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How to win a local government campaign


5 simple social media tips

Is the internet revolutionising almost everything in our lives? You'd say no if you live as a hermit in the Ureweras or... maybe running to be a politician in local government.

This year our website hosted a number of local government election campaigns for candidates across the political spectrum. As a rule of thumb I would say most did so to provide an online presence only – an online manifesto that replicated the standard letterbox leaflet. Of the dozen campaigns running in, only a couple seriously tapped into the vast possibilities that reside in cyberspace.

Obama's 2008 campaign demonstrated to any aspiring politician that online engagement changes the game. It is a process of incremental gain where voters are invited into conversations that lead to viral advocacy, lucrative fundraising, organisational support and ultimately to significant gains at the ballot box.

My 5 tips to candidates of the future

  1. Mark your territory. Get involved in some key long term issues that are important to you and to your constituents. Beat the drum and build support for the issues and for yourself on the ground. By 2013 you'll be clearer about which issues are ascending and be able to focus on these with confidence and supporters.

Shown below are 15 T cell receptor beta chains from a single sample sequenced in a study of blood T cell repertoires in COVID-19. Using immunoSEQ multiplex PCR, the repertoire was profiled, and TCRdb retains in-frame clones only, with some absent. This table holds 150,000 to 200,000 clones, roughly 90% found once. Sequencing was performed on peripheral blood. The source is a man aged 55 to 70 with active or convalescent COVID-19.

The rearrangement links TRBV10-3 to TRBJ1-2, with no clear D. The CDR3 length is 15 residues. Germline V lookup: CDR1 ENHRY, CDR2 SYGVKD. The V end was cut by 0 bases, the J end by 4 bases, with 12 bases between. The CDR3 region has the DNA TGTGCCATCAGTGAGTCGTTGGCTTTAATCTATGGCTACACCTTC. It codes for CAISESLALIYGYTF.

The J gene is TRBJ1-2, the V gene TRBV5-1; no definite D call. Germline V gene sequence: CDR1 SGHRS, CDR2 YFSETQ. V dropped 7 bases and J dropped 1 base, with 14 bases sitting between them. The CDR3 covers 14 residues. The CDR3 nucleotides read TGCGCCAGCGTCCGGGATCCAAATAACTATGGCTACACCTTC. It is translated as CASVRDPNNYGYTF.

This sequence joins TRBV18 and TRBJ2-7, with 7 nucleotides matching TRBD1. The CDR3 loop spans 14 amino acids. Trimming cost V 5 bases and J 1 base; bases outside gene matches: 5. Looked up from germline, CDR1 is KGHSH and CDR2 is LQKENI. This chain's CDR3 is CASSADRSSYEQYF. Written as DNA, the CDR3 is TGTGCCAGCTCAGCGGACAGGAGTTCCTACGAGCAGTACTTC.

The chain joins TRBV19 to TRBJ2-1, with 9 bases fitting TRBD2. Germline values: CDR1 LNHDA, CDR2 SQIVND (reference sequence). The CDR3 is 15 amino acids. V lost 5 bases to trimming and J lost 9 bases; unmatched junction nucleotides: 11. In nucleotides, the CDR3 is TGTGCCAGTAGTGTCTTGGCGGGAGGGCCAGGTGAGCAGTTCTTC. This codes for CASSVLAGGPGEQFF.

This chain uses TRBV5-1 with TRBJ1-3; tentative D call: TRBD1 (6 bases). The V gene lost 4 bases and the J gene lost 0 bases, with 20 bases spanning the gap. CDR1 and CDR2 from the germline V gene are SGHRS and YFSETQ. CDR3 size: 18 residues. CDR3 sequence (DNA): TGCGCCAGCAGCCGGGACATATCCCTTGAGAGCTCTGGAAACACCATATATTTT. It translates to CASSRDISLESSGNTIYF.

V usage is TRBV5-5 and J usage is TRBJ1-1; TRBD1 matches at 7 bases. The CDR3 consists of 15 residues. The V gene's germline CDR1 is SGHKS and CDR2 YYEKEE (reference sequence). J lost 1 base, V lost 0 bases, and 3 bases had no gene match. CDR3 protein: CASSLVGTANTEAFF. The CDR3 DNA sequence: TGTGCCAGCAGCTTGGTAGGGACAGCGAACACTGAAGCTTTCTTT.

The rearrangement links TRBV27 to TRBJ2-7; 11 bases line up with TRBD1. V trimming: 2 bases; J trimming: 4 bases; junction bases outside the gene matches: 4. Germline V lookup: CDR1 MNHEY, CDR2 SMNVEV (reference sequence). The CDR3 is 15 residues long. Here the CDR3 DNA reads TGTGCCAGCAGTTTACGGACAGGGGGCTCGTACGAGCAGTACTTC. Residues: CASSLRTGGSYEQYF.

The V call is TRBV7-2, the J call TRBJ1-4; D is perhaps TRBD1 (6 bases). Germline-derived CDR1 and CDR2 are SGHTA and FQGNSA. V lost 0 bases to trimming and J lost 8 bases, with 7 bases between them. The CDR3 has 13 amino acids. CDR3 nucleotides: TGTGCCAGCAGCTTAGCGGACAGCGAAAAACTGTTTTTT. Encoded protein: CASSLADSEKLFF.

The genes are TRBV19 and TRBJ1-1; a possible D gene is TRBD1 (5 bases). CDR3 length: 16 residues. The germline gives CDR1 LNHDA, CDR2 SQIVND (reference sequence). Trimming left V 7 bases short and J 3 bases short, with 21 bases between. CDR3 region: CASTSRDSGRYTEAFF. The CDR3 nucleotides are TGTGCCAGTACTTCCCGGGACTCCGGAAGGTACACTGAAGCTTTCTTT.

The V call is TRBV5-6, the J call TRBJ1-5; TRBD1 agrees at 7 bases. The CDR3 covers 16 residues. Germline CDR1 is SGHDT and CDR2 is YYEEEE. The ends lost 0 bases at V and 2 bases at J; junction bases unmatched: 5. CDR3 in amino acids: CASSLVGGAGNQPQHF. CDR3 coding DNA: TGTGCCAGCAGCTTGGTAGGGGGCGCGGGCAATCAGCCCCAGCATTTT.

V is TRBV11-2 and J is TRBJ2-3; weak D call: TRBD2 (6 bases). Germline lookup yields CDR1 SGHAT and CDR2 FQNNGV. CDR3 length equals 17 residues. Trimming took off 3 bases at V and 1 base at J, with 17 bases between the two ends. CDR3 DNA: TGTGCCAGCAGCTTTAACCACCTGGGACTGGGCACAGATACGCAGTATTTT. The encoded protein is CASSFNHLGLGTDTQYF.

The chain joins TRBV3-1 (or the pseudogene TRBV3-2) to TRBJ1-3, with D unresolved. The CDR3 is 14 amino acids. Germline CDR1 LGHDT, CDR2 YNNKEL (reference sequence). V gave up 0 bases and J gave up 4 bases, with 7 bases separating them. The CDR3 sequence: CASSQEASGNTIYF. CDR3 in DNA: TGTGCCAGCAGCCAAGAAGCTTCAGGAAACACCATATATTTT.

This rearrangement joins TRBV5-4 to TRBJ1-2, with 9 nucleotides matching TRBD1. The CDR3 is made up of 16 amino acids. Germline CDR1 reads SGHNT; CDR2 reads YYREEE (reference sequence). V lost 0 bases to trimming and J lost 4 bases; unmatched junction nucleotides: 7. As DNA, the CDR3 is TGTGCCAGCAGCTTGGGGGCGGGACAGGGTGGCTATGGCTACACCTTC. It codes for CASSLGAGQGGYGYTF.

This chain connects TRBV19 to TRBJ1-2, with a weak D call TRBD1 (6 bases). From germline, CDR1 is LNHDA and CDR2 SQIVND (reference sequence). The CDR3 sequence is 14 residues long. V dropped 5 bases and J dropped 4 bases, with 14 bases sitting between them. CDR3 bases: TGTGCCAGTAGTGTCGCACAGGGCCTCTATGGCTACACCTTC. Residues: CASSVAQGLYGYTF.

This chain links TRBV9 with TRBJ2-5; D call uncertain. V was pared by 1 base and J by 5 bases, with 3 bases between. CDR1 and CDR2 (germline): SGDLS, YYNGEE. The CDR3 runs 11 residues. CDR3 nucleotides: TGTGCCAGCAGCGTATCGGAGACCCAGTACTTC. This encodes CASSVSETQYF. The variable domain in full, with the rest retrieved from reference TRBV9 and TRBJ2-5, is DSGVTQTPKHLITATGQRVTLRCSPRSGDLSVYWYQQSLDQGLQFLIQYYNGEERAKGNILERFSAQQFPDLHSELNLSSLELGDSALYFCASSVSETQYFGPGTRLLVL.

2. No time to waste. Start early in building support through social media because it takes time, rather like saving money into the bank to gain compounding interest. Set up your own online platform with a blog site – can provide this – get a Facebook personal page, Fan Page and maybe Twitter account to build supporters and followers. It's possible to build a fan base of thousands of people within three years.
  3. Be interesting. Create ideas and show it with great content, including using video and photos. Content can be genuine, interesting and engaging or plain boring, so spice up your blog and Facebook activity with more than just your opinions. Remember, to be interesting you need to be interested, so ask lots of questions and answer them immediately.
  4. Multiply and be smart. Build a database segmented to each issue and send emails regularly to continue building database numbers, profile raising, fundraising, support building, etc.
  5. Start and don't stop. Be committed to a programme of activity from the beginning. A classic online campaign does not allow fans and followers to forget about the issues and the candidate. See our Simple social media activity programme.

There's obviously much more to running any political campaign than the above, but these 5 tips were largely missing from most campaigns in 2010. However, be assured that they will make all the difference in coming years.

If you have ideas or insights into local government election campaigning, I'd love to hear from you. If you wish to set up a blog site, contact me here.


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How to win a local government campaign

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